Sunday, June 3, 2012

THE OPPOSITE OF LONELINESS


A young woman named Marina Keegan died last week in a single-car accident in Dennis, Mass., on Cape Cod, five days after graduating from Yale. She was 22.  She wrote for the Yale Daily News while a student there, and her writing was so good, so compelling, that the News included her column, "The Opposite of Loneliness,'' in a special edition of the paper distributed to all students and families at graduation.

You go to college for many reasons, the biggest of which is probably (but not definitely) to get trained for what you'll do for the rest of your life.  But along the way you experience a collegial feeling that's hard to describe until you've been through it. And Marina Keegan writes about it as eloquently as I've read.
"More than finding the right job or city or spouse -- I'm scared of losing this web we're in,'' Keegan writes. "This elusive, indefinable, opposite of loneliness. This feeling I feel right now.''


A proud family before their loneliness

"The first time I read the piece, I cried,'' the editor-in-chief of the Daily News, Max de La Bruyere, told me Sunday night. "As a professor of ours said today, 'Marina always spoke her mind.  She was determined to always be herself.'  She knew what she wanted to write, and she always wrote it so well. She was such a shining light.  She found time to do so much.  She was the president of the Yale College Democrats, which takes up quite a lot of time. She wrote fiction and non-fiction, and she wrote a full-length musical last summer. And this story about life at Yale was so beautiful. Thank God she left us with this.''
It's beautiful. Read it. It'll make you sad, but sadness is part of life too.  Enjoy.....

"We don't have a word for the opposite of loneliness, but if we did, I could say that's what I want in life. What I'm grateful and thankful to have found at Yale, and what I'm scared of losing when we wake up tomorrow and leave this place.

It's not quite love and it's not quite community; it's just this feeling that there are people, an abundance of people, who are in this together. Who are on your team. When the check is paid and you stay at the table. When it's four a.m. and no one goes to bed. That night with the guitar. That night we can't remember. That time we did, we went, we saw, we laughed, we felt. The hats.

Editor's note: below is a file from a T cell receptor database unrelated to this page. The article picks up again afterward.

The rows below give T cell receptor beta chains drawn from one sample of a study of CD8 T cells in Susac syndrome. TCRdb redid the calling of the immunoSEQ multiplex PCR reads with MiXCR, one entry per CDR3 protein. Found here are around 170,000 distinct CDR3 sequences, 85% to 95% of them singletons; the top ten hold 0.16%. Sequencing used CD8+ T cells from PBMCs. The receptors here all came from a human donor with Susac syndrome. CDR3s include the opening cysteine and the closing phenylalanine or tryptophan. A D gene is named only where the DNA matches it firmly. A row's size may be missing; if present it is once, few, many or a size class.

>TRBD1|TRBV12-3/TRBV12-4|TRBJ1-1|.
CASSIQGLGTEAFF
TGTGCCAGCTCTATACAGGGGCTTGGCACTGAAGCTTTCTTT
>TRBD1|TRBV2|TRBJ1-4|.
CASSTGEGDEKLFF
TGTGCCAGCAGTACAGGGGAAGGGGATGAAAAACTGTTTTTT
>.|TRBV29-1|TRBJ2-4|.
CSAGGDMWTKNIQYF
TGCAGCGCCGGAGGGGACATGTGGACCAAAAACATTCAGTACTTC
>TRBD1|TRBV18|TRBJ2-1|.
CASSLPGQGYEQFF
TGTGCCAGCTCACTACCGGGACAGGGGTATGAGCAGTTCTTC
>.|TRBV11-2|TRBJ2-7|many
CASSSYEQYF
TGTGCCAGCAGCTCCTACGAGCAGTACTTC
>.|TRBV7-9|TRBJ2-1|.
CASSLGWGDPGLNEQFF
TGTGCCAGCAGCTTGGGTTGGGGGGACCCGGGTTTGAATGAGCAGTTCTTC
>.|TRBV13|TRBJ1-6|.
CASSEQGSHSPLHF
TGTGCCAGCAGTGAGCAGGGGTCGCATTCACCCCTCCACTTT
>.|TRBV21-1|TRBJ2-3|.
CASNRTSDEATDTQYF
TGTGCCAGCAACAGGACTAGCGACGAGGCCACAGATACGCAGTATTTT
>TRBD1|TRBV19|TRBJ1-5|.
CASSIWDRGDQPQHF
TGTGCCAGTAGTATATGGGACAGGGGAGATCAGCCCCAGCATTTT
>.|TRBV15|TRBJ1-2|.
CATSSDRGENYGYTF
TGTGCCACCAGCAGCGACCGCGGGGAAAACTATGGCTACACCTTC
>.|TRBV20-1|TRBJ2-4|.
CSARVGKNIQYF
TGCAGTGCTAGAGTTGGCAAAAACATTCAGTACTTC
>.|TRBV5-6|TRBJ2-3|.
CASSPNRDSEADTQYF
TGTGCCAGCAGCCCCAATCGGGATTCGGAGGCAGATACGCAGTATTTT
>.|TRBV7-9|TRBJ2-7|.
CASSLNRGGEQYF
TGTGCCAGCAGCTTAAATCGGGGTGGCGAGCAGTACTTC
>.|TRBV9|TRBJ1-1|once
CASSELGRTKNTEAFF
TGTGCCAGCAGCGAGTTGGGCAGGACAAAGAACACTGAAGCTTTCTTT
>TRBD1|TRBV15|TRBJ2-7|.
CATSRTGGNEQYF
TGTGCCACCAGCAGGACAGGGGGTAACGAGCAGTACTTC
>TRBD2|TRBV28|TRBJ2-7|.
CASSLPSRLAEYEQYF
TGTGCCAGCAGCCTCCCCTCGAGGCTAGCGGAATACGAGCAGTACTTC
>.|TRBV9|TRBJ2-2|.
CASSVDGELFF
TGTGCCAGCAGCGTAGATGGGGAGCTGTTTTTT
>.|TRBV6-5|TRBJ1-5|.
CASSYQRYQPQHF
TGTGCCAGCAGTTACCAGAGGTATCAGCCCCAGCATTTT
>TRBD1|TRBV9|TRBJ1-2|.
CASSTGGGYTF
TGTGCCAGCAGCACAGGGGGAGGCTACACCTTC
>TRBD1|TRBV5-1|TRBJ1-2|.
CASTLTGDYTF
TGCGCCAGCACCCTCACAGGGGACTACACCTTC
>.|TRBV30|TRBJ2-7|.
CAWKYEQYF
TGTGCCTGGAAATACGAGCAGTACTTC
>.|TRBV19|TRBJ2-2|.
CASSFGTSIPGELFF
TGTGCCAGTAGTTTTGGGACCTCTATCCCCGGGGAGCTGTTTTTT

Yale is full of tiny circles we pull around ourselves. A cappella groups, sports teams, houses, societies, clubs. These tiny groups that make us feel loved and safe and part of something even on our loneliest nights when we stumble home to our computers -- partner-less, tired, awake. We won't have those next year. We won't live on the same block as all our friends. We won't have a bunch of group-texts.

This scares me. More than finding the right job or city or spouse -- I'm scared of losing this web we're in. This elusive, indefinable, opposite of loneliness. This feeling I feel right now.

But let us get one thing straight: the best years of our lives are not behind us. They're part of us and they are set for repetition as we grow up and move to New York and away from New York and wish we did or didn't live in New York. I plan on having parties when I'm 30. I plan on having fun when I'm old. Any notion of THE BEST years comes from clich├ęd "should haves..." "if I'd..." "wish I'd..."

Of course, there are things we wished we did: our readings, that boy across the hall. We're our own hardest critics and it's easy to let ourselves down. Sleeping too late. Procrastinating. Cutting corners. More than once I've looked back on my High School self and thought: how did I do that? How did I work so hard? Our private insecurities follow us and will always follow us.

But the thing is, we're all like that. Nobody wakes up when they want to. Nobody did all of their reading (except maybe the crazy people who win the prizes…) We have these impossibly high standards and we'll probably never live up to our perfect fantasies of our future selves. But I feel like that's okay.

We're so young. We're so young. We're twenty-two years old. We have so much time. There's this sentiment I sometimes sense, creeping in our collective conscious as we lay alone after a party, or pack up our books when we give in and go out – that it is somehow too late. That others are somehow ahead. More accomplished, more specialized. More on the path to somehow saving the world, somehow creating or inventing or improving. That it's too late now to BEGIN a beginning and we must settle for continuance, for commencement.

When we came to Yale, there was this sense of possibility. This immense and indefinable potential energy – and it's easy to feel like that's slipped away. We never had to choose and suddenly we've had to. Some of us have focused ourselves. Some of us know exactly what we want and are on the path to get it; already going to med school, working at the perfect NGO, doing research. To you I say both congratulations and you  (are so fortunate)". 

Stories like these got Marina Keegan an editorial assistant job at the New Yorker, which was she was due to start a week from tomorrow in Manhattan.

As difficult as it must be for the Keegan family to make sense of the timing of Marina's death.....there is an answer.  Marina wanted to experience the opposite of loneliness in its fullness.  Some of her last words were "we are in this together.  Let's make something happen to this world".  I think she did and she passed it on to us.  Now it's our turn to take the baton. 

Isaiah 41:10
“So do not fear, for I am with you; do not be dismayed, for I am your God.
I will strengthen you and help you; I will uphold you with my righteous right hand.”

YGG,

John



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